Wednesday, June 01, 2016

"Views on work in theoretical computer science" by Wolfgang Thomas

In the fifth installment of the series in which Fellows of the EATCS provide their advice to the budding TCS researcher, I am posting the contribution by Wolfgang Thomas. Happy reading!

As one of the EATCS fellows I have been asked to contribute some personal words of advice for younger people and on my research interests. Well, I try my best.

Regarding advice to a student and young researcher interested in TCS, I start with two short sentences:

  • Read the great masters (even when their h-index is low).
  • Don’t try to write ten times as many papers as a great master did.

And then I add some words on what influenced me when I started research - you may judge whether my own experiences that go back to „historical“ times would still help you.

By the way, advice from historical times, where blackboards and no projectors were used, posed in an entertaining but clearly wise way, is Gian-Carlo Rota’s paper „Ten Lessons I Wish I Had Been Taught“ ( This is a view of a mathematician but still worth reading and delightful for EATCS members. People like me (68 years old) are also addressed - in the last lesson „Be Prepared for Old Age“…

Back in the 1970’s when I started I wanted to do something relevant. For me this meant that there should be some deeper problems involved, and that the subject of study is of long-term interest. I was attracted by the works of Büchi and Rabin just because of this: That was demanding, and it treated structures that will be important also in hundred years: the natural numbers with successor, and the tree of all words (over some alphabet) with successor functions that represent the attachment of letters.

The next point is a variation of this. It is a motto I learnt from Büchi, and it is a warning not to join too small communities where the members just cite each other. In 1977, when he had seen my dissertation work, Büchi encouraged me to continue but also said: Beware of becoming member of an MAS, and he explained that this means „mutual admiration society“. I think that his advice was good.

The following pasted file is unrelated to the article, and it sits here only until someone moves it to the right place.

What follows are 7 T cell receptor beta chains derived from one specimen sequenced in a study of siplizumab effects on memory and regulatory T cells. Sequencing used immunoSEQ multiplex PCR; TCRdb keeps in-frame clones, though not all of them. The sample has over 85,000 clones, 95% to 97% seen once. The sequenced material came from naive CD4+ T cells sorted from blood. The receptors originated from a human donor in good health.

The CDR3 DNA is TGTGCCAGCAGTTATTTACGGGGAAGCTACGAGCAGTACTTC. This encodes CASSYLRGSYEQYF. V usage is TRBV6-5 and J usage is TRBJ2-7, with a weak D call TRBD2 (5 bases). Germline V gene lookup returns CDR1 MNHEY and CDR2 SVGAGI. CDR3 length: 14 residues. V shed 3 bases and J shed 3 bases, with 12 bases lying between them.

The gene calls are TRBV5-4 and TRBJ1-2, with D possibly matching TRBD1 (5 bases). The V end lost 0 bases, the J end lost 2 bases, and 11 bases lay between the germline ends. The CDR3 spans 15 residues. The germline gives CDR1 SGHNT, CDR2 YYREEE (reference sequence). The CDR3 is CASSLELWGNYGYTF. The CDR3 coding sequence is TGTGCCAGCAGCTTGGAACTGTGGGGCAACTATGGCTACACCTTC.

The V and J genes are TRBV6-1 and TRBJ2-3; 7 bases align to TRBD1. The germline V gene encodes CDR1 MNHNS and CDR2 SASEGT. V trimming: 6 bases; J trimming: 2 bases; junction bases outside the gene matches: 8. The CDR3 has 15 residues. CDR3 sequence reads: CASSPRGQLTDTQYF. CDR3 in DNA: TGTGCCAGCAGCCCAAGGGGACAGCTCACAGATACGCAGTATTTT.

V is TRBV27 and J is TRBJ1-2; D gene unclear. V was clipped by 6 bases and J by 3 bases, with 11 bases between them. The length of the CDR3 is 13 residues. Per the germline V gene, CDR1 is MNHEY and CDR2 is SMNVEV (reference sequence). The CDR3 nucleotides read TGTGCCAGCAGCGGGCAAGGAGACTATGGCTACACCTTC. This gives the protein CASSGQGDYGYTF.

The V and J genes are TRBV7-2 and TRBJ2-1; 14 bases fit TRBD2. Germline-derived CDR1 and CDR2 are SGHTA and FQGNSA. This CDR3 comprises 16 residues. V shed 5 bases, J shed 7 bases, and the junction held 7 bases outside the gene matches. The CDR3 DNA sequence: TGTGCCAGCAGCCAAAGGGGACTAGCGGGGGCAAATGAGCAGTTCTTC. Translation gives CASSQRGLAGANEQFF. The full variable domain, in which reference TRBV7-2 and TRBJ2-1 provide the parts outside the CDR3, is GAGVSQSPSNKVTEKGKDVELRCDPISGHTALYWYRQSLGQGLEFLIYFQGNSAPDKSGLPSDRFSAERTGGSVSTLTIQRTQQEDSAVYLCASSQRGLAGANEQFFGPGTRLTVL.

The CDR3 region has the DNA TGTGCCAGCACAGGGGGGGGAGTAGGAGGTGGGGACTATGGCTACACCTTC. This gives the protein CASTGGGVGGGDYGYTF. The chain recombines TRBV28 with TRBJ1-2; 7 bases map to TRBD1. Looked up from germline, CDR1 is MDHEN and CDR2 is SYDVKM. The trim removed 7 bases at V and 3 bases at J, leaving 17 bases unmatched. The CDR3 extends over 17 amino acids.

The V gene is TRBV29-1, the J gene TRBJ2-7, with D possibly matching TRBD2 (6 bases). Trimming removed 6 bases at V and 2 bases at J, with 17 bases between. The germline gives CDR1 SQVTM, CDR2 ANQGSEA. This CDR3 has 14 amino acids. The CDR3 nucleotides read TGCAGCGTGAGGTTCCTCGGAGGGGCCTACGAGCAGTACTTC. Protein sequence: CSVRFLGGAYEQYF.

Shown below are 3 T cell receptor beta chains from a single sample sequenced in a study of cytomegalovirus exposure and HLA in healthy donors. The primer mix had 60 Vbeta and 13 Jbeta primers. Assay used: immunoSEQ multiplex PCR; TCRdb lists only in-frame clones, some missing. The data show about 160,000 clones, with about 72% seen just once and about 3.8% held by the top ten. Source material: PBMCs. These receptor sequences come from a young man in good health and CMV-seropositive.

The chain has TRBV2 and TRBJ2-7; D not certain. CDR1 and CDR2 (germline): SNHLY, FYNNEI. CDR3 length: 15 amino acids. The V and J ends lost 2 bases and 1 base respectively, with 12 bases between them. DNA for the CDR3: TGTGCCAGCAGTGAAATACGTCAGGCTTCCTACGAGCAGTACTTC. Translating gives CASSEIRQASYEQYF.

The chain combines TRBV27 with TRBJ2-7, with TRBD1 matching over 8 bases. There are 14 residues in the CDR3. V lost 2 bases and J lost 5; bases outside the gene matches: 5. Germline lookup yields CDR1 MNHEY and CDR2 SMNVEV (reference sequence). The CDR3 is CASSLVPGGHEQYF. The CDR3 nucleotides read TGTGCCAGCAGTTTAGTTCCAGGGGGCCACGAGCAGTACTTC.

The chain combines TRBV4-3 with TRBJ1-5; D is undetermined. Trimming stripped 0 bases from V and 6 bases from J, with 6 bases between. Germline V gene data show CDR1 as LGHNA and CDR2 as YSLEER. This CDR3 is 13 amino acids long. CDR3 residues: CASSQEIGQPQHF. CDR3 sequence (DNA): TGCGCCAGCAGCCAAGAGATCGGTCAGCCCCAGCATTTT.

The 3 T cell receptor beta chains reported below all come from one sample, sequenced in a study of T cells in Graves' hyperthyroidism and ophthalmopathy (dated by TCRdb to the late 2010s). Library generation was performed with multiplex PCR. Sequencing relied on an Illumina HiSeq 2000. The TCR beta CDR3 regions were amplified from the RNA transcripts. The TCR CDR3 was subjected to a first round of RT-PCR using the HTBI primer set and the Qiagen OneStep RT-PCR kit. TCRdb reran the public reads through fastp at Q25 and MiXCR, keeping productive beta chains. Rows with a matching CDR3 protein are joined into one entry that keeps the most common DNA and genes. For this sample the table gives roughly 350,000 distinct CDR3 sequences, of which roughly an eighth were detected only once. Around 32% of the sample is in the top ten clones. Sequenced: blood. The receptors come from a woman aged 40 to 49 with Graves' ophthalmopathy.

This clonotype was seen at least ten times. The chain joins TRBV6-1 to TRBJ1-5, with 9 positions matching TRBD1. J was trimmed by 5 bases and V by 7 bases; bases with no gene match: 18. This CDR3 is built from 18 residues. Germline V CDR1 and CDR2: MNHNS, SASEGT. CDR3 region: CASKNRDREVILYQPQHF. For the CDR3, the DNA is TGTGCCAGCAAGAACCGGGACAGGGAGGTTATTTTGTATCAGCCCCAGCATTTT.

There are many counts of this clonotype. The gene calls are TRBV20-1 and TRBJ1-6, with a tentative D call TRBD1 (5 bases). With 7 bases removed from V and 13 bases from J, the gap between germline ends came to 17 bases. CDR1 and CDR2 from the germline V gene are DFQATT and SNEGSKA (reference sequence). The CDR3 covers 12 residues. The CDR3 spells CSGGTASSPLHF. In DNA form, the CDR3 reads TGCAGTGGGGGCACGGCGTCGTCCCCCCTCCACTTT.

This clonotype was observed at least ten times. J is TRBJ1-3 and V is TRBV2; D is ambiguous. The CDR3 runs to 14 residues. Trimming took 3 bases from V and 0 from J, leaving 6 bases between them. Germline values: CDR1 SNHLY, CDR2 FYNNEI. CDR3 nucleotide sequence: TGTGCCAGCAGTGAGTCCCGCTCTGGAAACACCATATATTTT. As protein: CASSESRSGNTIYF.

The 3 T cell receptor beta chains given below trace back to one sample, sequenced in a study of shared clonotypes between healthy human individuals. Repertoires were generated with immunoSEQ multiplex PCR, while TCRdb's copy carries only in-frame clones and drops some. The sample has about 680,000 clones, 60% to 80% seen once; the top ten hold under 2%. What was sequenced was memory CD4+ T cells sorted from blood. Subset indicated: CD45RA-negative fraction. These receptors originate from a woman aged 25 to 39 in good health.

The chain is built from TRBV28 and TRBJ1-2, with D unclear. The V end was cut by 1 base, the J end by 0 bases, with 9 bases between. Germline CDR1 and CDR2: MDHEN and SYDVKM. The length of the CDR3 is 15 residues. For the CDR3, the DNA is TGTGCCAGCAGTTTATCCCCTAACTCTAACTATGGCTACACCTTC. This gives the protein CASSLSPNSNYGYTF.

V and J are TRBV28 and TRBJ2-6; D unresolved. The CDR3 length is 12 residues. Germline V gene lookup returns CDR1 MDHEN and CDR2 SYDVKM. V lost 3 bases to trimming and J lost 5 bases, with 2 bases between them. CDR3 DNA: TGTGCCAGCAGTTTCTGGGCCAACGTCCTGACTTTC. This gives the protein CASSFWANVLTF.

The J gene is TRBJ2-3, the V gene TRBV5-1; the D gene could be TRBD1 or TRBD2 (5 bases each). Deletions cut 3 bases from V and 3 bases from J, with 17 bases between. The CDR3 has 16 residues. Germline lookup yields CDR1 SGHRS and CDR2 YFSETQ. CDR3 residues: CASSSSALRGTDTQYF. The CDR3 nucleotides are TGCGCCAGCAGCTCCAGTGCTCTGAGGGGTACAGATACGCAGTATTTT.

I am also asked to say something about principles for the postdoctoral phase. It takes determination and devotion to enter it. I can say just two things, from my own experience as a young person and from later times. First, as it happens with many postdocs, in my case it was unclear up to the very last moment whether I would get a permanent position. In the end I was lucky. But it was a strain. I already prepared for a gymnasium teacher’s career. And when on a scientific party I spoke to Saharon Shelah (one of the giants of model theory) about my worries, he said „well, there is competition“. How true. So here I just say: Don’t give away your hopes - and good luck. - The other point is an observation from my time as a faculty member, and it means that good luck may be actively supported. When a position is open the people in the respective department do not just want a brilliant researcher and teacher but also a colleague. So it is an important advantage when one can prove that one has more than just one field where one can actively participate, that one can enter new topics (which anyway is necessary in a job which lasts for decades), and that one can cooperate (beyond an MAS). So for the postdoc phase this means to look for a balance between work on your own and work together with others, and if possible in different teams of cooperation.

Finally, a comment on a research topic that excites me at this moment. I find it interesting to extend more chapters of finite automata theory to the infinite. This has been done intensively in two ways already - we know automata with infinite „state space“ (e.g., pushdown automata where „states“ are combined from control states and stack contents), and we know automata over infinite words (infinite sequences of symbols from a finite alphabet). Presently I am interested in words (or trees or other objects) where the alphabet is infinite, for example where a letter is a natural number, and in general where the alphabet is given by an infinite model-theoretic structure. Infinite words over the alphabet N are well known in mathematics since hundred years (they are called points of the Baire space there). In computer science, one is interested in algorithmic results which have not been the focus in classical set theory and mathematics, so much is to be done here.

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